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What Is The Best Reading Glasses Prescription After Cataract Surgery?

What Is The Best Reading Glasses Prescription After Cataract Surgery?

One thing that many people notice after cataract surgery is near instant improvement in vision. But with typical cataract surgery, the distance vision becomes clearer than the up close reading vision. Reading vision can remain blurry and require reading glasses to correct. But what is the optimal power of those reading glasses?

For most people, the ideal prescription of reading glasses after cataract surgery is +2.00. However, for some people, they may desire a higher or lower power. In fact, simple calculations can determine the perfect prescription.

A +2.00 pair of reading glasses will work for most everyone. And these glasses can be picked up over the counter at any drug store or pretty much anywhere. But the perfect prescription depends on the person, the activity and even the type of artificial lens used during cataract surgery.

Why are reading glasses required after cataract surgery

Light that enters our eye is focused on our retina in the back of the eye. Two thirds of this light is focused by the cornea, the front clear part of our eye. The remaining third is focused by our natural lens inside our eye.

How light is focused in the eye

How light is focused in the eye, graphic by BruceBlaus, CC BY-SA 4.0, via Wikimedia Commons / modified from original

Over time, the lens becomes cloudy. When this cloudiness makes it hard to see, this lens is called a cataract - and cataract surgery is performed to remove this cloudy lens. (see also When Is A Cataract Ripe For Surgery?)

But the lens is responsible for a third of the focusing power of the eye; thus, it must be replaced with a new artificial lens.

When the surgeon selects this new artificial lens, the surgeon can choose how light is focused in the eye by selecting the power of the new artificial lens. This typically means picking a lens which will optimize the distance vision as much as possible. For many people who were near-sighted or far-sighted before cataract surgery, this means they will have much improved distance vision than what they were used to.

But these new artificial lenses aren’t flexible. They are called single focus or monofocal lenses. That means they can only allow you to focus at one point. If the lens is set at a distance focus, it means that things up close will be blurry. This requires reading glasses to see.

How is the reading glasses prescription calculated?

While the numbers on the reading glasses may not be entirely clear or make a lot of sense, the numbers actually have a meaning. In fact, the numbers are mathematically derived.

The power of any lens is measured in a unit called a diopter. With the diopter, one can calculate exactly where the lens is going to focus light. The focus of light (measured in meters) is the inverse of the diopter measurement.

Example:

We have a +3.00 diopter pair of reading glasses. This pair of reading glasses will focus things 1 / 3 = 0.33 meters in front of you. If we have a +1.00 diopter pair of reading glasses, things will be in focus 1 / 1 = 1 meter in front of you.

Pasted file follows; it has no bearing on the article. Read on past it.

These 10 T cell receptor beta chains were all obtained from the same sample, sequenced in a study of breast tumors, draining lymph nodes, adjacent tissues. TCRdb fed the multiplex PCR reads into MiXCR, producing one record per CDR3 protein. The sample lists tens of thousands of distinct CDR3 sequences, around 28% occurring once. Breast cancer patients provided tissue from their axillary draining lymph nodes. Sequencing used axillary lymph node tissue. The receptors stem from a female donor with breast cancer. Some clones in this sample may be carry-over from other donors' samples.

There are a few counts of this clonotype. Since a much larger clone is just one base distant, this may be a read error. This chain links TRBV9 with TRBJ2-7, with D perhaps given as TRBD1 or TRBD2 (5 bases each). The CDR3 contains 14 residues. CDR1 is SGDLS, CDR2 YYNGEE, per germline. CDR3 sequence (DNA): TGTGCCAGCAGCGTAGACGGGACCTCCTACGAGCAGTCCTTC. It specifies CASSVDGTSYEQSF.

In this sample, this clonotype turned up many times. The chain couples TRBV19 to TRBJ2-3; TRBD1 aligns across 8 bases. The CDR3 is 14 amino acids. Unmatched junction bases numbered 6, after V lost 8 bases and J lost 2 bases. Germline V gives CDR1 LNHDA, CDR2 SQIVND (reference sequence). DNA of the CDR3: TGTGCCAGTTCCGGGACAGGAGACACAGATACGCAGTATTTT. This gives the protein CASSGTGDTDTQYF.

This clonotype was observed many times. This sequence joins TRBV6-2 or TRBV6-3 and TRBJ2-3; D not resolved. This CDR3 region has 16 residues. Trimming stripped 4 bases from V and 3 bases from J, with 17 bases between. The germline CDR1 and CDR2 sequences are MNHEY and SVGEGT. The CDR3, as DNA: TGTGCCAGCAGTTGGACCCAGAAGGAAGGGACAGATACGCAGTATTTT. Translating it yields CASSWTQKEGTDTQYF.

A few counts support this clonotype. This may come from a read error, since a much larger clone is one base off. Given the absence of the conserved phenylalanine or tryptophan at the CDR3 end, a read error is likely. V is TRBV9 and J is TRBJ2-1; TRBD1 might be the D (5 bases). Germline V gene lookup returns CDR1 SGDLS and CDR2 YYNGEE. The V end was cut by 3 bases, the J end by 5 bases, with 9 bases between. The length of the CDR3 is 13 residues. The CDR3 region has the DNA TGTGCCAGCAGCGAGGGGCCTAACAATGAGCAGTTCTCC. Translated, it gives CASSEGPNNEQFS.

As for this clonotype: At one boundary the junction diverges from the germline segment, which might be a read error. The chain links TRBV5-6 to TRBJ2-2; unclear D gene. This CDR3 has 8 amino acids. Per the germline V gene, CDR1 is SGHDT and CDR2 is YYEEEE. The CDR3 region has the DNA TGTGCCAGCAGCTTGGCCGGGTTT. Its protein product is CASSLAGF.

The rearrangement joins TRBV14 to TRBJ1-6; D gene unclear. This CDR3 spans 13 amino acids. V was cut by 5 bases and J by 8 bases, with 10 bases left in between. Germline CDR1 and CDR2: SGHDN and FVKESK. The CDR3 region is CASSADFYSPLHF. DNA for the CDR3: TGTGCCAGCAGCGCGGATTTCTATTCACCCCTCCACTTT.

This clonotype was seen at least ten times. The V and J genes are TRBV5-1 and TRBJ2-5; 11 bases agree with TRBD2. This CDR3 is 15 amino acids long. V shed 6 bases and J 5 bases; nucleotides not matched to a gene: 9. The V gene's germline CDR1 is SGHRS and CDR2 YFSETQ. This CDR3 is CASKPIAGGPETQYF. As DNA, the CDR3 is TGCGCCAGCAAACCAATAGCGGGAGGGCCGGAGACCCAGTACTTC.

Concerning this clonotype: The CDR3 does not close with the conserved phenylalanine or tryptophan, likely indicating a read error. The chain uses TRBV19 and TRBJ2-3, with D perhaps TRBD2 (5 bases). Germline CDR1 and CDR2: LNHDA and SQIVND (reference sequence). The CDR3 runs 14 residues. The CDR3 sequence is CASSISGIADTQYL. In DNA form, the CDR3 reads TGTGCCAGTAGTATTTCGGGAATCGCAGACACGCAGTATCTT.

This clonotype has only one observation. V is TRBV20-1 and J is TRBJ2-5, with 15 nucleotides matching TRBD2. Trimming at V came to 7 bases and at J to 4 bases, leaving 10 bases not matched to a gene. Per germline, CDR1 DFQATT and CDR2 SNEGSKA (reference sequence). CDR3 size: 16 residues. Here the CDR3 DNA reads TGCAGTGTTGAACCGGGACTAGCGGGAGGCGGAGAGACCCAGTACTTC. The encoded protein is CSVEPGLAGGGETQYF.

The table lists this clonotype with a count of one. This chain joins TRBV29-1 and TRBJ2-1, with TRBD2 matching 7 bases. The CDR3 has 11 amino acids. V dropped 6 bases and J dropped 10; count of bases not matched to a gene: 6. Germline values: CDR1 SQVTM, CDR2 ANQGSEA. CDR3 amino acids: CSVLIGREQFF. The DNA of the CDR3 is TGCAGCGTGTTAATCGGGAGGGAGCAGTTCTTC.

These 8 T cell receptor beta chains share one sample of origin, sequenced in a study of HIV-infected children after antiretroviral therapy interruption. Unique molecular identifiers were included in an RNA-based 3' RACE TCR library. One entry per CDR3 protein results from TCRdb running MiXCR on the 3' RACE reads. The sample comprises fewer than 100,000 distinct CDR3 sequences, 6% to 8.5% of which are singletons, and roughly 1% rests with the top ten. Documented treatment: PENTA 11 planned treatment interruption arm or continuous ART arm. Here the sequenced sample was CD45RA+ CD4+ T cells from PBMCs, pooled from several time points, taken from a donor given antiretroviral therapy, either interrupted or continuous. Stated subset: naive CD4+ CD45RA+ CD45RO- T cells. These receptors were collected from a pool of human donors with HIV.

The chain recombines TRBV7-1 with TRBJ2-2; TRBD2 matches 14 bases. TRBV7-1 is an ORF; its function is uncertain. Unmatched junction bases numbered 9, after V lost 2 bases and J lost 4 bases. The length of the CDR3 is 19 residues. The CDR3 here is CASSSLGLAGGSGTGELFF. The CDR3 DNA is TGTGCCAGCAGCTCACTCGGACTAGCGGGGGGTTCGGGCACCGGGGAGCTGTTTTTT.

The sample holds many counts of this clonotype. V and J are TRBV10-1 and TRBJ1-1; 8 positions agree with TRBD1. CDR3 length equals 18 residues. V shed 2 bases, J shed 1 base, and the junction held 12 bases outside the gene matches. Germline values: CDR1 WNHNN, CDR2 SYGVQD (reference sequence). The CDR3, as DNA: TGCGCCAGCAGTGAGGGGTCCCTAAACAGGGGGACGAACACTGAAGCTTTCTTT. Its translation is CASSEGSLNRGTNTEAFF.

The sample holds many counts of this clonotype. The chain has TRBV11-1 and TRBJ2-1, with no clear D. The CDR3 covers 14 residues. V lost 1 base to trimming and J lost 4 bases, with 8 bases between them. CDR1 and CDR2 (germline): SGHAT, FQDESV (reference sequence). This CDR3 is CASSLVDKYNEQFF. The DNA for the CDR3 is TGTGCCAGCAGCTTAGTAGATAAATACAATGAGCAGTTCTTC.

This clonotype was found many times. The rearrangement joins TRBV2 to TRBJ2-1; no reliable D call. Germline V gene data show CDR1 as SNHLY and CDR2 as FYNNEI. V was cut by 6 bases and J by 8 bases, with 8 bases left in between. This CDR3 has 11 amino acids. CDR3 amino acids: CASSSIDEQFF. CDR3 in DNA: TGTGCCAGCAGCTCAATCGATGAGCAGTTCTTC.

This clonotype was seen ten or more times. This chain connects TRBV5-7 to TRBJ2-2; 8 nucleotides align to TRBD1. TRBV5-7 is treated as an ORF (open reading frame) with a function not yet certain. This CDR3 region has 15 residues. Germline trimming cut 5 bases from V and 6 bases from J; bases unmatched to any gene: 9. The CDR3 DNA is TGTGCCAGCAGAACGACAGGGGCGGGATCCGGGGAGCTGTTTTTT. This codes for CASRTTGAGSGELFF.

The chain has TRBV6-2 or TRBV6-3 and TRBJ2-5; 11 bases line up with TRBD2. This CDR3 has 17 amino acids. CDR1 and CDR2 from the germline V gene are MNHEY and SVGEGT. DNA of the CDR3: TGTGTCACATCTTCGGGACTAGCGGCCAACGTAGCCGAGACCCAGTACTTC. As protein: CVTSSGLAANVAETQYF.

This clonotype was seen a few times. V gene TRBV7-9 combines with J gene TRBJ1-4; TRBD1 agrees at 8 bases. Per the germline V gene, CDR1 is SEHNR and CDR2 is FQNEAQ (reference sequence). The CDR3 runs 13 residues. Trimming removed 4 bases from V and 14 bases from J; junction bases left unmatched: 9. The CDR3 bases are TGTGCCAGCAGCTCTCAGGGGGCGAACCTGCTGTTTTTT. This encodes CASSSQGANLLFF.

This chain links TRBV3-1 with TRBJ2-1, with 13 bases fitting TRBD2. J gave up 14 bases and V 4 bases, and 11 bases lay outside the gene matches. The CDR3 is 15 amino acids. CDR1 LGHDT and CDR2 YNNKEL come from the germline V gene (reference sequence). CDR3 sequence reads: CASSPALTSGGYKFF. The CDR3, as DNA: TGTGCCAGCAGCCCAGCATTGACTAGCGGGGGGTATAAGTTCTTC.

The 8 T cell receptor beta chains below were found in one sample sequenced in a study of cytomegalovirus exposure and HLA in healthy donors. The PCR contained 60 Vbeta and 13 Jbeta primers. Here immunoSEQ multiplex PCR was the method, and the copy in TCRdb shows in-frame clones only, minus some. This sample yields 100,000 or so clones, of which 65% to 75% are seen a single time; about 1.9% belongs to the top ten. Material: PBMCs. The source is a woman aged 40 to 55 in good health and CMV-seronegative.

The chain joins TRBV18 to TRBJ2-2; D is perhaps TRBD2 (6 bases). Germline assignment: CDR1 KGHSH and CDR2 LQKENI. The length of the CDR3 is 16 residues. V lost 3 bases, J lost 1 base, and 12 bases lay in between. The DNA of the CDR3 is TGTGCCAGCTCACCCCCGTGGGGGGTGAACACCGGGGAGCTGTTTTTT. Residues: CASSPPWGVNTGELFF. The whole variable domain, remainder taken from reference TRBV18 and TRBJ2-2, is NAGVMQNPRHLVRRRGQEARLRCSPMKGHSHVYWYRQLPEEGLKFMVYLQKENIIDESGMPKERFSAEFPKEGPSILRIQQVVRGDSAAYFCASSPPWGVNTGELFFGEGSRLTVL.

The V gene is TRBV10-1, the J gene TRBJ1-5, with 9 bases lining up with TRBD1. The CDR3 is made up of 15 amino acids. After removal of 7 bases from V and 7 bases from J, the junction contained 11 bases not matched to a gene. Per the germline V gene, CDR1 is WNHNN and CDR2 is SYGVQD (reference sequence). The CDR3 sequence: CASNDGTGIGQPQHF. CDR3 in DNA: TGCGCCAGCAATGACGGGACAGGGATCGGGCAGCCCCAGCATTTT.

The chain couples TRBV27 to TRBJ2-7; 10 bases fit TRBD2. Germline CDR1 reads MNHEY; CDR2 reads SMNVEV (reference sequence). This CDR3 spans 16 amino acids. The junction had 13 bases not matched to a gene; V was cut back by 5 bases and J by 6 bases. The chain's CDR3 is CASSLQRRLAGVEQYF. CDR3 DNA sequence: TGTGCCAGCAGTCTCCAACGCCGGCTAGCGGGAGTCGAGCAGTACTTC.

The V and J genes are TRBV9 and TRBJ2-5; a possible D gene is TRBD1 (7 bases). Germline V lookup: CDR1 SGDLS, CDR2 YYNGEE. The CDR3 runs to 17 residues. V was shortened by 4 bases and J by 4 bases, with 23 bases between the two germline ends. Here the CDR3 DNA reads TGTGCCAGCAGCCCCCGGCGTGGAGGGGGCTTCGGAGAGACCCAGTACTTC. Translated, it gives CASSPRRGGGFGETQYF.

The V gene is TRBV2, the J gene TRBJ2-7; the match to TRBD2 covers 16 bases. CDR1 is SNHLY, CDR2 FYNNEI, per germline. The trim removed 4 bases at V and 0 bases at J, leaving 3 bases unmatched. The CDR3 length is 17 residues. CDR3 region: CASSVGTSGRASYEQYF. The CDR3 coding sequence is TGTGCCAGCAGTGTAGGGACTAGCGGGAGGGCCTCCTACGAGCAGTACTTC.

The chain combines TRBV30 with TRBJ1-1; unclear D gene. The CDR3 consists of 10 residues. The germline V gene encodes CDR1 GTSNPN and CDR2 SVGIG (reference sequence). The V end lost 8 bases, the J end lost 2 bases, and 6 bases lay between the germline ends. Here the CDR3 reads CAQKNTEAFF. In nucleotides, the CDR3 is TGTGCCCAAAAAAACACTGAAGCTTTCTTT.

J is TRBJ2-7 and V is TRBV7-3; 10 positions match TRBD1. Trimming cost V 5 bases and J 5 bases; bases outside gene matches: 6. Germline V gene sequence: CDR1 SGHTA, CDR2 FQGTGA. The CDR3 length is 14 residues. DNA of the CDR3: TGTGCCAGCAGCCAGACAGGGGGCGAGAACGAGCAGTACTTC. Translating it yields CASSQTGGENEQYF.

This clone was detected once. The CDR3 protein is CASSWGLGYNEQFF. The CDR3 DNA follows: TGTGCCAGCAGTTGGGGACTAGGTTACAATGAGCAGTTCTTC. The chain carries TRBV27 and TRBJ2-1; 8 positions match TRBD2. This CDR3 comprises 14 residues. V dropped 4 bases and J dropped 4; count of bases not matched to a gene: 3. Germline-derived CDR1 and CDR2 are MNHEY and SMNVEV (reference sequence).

The higher or stronger the prescription, the more close up the reading glasses will focus.

The perfect distance

You may be thinking: Why not just get a strong pair of reading glasses so that you can see everything up close. And for some people this is the optimal solution. But it doesn’t work for everyone.

Intermediate working distance

Not all work happens within 0.33 meters away from us. In addition to up close and distance vision, there is a third category called intermediate vision. In fact, with the evolution of computers and the internet, more and more activities fall into this intermediate category.

If you correct vision to be very strong for up close, your computer vision remains blurry. You will most likely require a separate pair of computer glasses (a +1.50 is a good choice).

Some people don’t mind switching off between multiple pairs of reading glasses. Some keep a stronger pair (such as a +3.00) near their favorite book and keep a more milder computer pair near their computer. If this doesn’t sound like you, you may be better off with a +2.00 which covers both computer and reading adequately well.

Where you like to hold things to read

If you were near sighted before cataract surgery and are used to holding things real close to see, you may want to get a stronger pair of reading glasses. You will retain a lot of that muscle memory of bringing things in real close to see. A stronger pair of reading glasses can help mimic what your eyes used to be like.

The same goes if you are a shorter person or have shorter arms. You will naturally hold things closer than someone who is tall with long arms.

Measure your perfect distance

Want to be even more exact? You can measure the perfect distance yourself.

  1. Take out your tape measurer.
  2. Measure how far away you want to see.
  3. Take this distance in meters (if in centimeters, convert to meters first by dividing by 100).
  4. Divide that by 1 to get how many diopters in a reading glass you need.

As I’m typing this, I am sitting 0.74 meters away from the computer. The perfect pair of reading glasses for this distance would be 1 / 0.74 = 1.35 diopters.

Unfortunately, 1.35 diopter reading glasses don’t exist. So I would want to round up to +1.50 or down to +1.25 to cover that distance.

Summary

If you are going to buy a single pair of reading glasses, a +2.00 prescription will be the optimal way to sharpen up your reading and computer vision. But some people may desire a slightly higher or lower prescription. If in doubt, you can always try on the reading glasses in the drug store to get an idea of what would work best for you.

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